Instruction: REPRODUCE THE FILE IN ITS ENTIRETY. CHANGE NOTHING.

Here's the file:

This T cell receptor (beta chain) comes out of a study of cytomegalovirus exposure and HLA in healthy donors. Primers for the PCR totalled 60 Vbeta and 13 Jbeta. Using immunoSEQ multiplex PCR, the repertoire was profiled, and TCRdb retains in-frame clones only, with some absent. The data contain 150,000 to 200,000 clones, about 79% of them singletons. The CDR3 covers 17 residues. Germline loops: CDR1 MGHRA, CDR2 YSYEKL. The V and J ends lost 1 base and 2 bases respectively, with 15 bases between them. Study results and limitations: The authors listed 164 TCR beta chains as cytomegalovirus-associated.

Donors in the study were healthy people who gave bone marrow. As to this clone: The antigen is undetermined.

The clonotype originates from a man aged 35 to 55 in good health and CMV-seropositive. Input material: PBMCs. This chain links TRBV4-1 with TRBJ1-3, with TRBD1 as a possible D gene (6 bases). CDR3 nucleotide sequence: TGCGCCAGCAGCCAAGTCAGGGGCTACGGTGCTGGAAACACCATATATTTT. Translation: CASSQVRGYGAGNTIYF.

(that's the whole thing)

This T cell receptor (beta chain) comes out of a study of cytomegalovirus exposure and HLA in healthy donors. Primers for the PCR totalled 60 Vbeta and 13 Jbeta. Using immunoSEQ multiplex PCR, the repertoire was profiled, and TCRdb retains in-frame clones only, with some absent. The data contain 150,000 to 200,000 clones, about 79% of them singletons. The CDR3 covers 17 residues. Germline loops: CDR1 MGHRA, CDR2 YSYEKL. The V and J ends lost 1 base and 2 bases respectively, with 15 bases between them. Study results and limitations: The authors listed 164 TCR beta chains as cytomegalovirus-associated.

Donors in the study were healthy people who gave bone marrow. As to this clone: The antigen is undetermined.

The clonotype originates from a man aged 35 to 55 in good health and CMV-seropositive. Input material: PBMCs. This chain links TRBV4-1 with TRBJ1-3, with TRBD1 as a possible D gene (6 bases). CDR3 nucleotide sequence: TGCGCCAGCAGCCAAGTCAGGGGCTACGGTGCTGGAAACACCATATATTTT. Translation: CASSQVRGYGAGNTIYF.